Premier League XIs: The Welsh wonders…

Ian Watson

We’ve had the flowers of Scotland. We reckon Wales would take them. Just look at that midfield… 

Neville Southall
The Everton No.1 was regarded as one of the best goalkeepers in the world during the 1980s but he was still plucking balls out of the Toffees’ top corner throughout the first five years of the Premier League. Indeed, he was the first player to reach 200 appearances in the brave new world.

Southall was beast of a goalkeeper for 750 Everton appearances and he remains a giant of a man. He has used his platform on Twitter to help sex workers, highlight LGBT issues, and call Piers Morgan ‘a massive cock’.

But for those of you to young to remember what a colossus he was between the sticks, enjoy…


Ashley Williams
For anyone who watched Williams boss the Swansea defence in the Premier League between 2011 and 2016, it would have been unfathomable to think that the 86-cap centre-back would be flailing back in the Championship.

Williams was linked with most of the big six, especially Arsenal, and foreign clubs like Napoli but his big move eventually took him to Everton, where he struggled to exert the same influence he had at Swansea. He has remained a consistent presence in the Wales team but Williams’ slide has been as surprising as it was rapid.


James Collins
The former West Ham and Aston Villa defender makes the XI for sheer consistency and the absence of any appealing alternative.

Collins was a Premier League player for 13 seasons after joining West Ham from Cardiff in 2005. He struggled to nail down a regular start at Upton Park but he had no such problems after moving to Villa in 2009, making 108 appearances in three years at Villa Park. Collins was more prominent at West Ham after returning to the club in 2012, sticking around for six years while taking his total of Wales caps to 51.


Ben Davies
Mark Bowen might consider himself unfortunate for missing out but Davies, with 52 caps, has more than the former Norwich left-back and the Tottenham defender has spent his entire senior career in the Premier League. Them’s the breaks.

Davies offers an understated presence on the left, which contrasts so sharply with Spurs other full-back options. He’s seen off Danny Rose to Newcastle, while Serge Aurier’s all-action, all-drama approach highlights just how steady Davies is on the opposite flank. Jose would love him even more, though, if he was a centre-back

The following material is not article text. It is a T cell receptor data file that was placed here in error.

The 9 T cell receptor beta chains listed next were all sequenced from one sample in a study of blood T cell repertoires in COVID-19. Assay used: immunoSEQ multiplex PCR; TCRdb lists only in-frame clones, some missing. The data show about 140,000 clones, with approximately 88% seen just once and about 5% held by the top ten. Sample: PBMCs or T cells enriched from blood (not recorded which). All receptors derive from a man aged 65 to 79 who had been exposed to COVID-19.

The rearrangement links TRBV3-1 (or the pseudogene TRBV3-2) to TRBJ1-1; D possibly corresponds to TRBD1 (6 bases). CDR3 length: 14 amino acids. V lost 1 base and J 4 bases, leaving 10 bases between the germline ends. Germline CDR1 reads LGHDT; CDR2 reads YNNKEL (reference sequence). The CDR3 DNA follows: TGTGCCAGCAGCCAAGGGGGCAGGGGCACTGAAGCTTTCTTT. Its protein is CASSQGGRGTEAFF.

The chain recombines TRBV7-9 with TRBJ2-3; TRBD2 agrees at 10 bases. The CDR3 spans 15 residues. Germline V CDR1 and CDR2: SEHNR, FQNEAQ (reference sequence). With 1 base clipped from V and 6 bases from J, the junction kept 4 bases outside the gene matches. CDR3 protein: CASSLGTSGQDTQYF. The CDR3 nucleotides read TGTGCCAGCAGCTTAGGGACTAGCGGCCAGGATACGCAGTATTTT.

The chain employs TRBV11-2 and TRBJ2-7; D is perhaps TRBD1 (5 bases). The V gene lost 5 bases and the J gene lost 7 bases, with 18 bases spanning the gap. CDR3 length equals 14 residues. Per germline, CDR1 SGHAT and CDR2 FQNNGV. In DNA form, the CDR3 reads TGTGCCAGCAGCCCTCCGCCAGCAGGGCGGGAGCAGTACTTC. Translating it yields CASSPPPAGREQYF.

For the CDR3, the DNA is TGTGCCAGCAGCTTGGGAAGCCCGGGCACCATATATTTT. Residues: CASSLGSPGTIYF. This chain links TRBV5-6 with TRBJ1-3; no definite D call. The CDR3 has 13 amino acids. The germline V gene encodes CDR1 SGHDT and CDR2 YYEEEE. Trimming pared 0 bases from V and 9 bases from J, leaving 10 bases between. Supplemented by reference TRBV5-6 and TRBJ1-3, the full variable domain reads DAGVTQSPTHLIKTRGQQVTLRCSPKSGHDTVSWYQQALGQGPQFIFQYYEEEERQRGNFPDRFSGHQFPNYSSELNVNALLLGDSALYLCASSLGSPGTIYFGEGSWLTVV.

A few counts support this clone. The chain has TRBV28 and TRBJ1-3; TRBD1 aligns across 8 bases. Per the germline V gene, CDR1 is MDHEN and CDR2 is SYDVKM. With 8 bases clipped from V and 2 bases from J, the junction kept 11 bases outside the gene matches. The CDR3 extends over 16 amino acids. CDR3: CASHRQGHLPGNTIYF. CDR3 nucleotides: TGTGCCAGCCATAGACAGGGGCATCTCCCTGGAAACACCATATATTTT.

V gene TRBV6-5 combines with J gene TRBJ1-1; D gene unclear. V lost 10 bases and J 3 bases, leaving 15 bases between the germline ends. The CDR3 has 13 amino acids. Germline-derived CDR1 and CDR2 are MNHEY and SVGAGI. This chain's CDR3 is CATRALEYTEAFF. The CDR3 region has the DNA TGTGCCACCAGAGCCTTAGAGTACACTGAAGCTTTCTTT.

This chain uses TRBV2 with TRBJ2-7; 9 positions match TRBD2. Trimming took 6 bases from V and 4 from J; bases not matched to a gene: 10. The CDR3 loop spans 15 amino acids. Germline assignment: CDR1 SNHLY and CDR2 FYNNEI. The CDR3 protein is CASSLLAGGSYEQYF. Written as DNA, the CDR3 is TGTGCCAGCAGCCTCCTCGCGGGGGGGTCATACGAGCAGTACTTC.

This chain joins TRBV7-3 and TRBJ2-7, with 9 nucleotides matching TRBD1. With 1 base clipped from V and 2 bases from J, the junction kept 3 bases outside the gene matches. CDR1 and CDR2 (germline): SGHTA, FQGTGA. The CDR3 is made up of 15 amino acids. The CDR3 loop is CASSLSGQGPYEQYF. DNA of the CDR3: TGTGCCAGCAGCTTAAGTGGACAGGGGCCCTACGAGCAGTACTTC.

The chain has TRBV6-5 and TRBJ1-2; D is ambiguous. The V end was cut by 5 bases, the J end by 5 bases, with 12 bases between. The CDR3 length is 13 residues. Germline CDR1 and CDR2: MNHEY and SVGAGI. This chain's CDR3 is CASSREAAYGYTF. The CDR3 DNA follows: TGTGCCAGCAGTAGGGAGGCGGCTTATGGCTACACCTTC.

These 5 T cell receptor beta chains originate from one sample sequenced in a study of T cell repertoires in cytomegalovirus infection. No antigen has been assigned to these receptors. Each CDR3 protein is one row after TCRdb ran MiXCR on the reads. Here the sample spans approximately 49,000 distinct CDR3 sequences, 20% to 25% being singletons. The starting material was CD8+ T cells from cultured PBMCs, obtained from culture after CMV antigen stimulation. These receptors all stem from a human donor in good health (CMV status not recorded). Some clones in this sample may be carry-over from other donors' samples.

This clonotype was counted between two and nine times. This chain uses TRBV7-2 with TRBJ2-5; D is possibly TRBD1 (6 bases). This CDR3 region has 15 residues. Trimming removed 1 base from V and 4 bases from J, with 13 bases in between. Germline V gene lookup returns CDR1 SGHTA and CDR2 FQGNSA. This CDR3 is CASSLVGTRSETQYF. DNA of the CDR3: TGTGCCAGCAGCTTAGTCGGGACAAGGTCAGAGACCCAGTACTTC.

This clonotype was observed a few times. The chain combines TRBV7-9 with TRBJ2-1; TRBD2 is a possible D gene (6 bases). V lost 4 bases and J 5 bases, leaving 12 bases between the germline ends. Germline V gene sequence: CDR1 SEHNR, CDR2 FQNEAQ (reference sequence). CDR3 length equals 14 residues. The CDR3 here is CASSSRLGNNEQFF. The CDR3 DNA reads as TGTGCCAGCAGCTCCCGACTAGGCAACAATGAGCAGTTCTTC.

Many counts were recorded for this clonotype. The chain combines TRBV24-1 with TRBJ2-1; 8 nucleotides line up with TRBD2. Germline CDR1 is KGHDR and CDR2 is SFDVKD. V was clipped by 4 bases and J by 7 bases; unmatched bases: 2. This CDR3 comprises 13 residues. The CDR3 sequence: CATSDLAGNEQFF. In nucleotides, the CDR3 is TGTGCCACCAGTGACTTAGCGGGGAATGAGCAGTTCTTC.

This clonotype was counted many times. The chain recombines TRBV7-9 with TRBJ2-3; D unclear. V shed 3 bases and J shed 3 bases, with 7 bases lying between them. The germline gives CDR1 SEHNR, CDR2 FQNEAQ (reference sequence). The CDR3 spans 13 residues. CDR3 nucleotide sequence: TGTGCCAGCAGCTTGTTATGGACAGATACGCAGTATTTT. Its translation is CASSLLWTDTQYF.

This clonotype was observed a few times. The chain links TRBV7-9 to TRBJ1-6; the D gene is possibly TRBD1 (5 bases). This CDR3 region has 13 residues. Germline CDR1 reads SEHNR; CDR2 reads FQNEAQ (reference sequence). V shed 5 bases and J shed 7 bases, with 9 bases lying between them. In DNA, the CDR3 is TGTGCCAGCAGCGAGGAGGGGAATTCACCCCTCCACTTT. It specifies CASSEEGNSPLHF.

Chris Gunter
Ok, Reading’s former-Tottenham right-back Gunter has spent 13 of his 16 seasons as a senior pro in the Championship, but we can’t leave out Wales’ most capped player of all time.

Honestly, we’ve tried…


Gary Speed
A bonafide Premier League legend remembered fondly by all the clubs he represented over 841 senior appearances. Only four players have played more Premier League games (though follow Leeds academy graduate James Milner will draw level the next time puts his puts on, whenever that may be) than the 535 Speed turned out for in the colours of Leeds, Everton, Newcastle and Bolton.

It’ll never not be a kick in the balls when we remember that the former Wales manager is no longer with us…

Aaron Ramsey
The Juventus midfielder dovetailing with Speed would be a sight to behold.

Arsenal’s failure to tie Ramsey down to a new deal before he walked away for nothing last summer highlights the shambles among the leadership at the Emirates. Ramsey blossomed into one of the Premier League’s best box-to-boxers after joining the Gunners as a youngster from Cardiff, with Steven Gerrard describing him as “the best attacking midfielder in the Premier League in 2015.

Ramsey was named Arsenal player of the year twice and if there is any truth in reports Juve might sell the 29-year-old this summer, there should be a queue stretching from Turin back to north London.


Ryan Giggs
The Manchester United legend has pulled rank and it is he rather than Bale who will start on the left, since the Real Madrid star can at least stand on his right foot.

Still, Giggs could play a bit on his left…


Gareth Bale
Bale completes a midfield sexier than Tom Jones bathing in Sex Panther.

He may have gone into a weird state of semi-retirement while dividing his time between Real and Madrid’s finest golf courses, but let’s not forget how sensational Bale was for Tottenham, especially given the start he endured at White Hart Lane. The former Southampton youngster was seen as a jinx during 24 winless games at the start of his Spurs career around which time they considered chucking him in a part-exchange deal with Reading for Stephen Hunt.


Craig Bellamy
A pain in the arse for anyone he played against, and the same for many he played with or under, illustrated by the fact the Wales striker had 11 spells at nine different clubs. It’s fortunate for Bellamy that he was usually worth the hassle.

Bellamy was never a prolific scorer – he never scored more than 13 goals in a Premier League season and only twice did he notch double figures – but he did a lot of dirty work for his strike partners. And he holds the record for having scored for seven clubs in the top flight – more than anyone else.


Mark Hughes
Sparky is a hard manager to warm to but what a player! What a chest and what magnificent thighs!

Hughes did much of his best work for Manchester United while the Premier League was just a glint in the eye of First Division executives but he was still top scorer for the Red Devils when they ended their 26-year title drought in 1992-93. He won the Double a year later before moving on Chelsea, Everton and Southampton.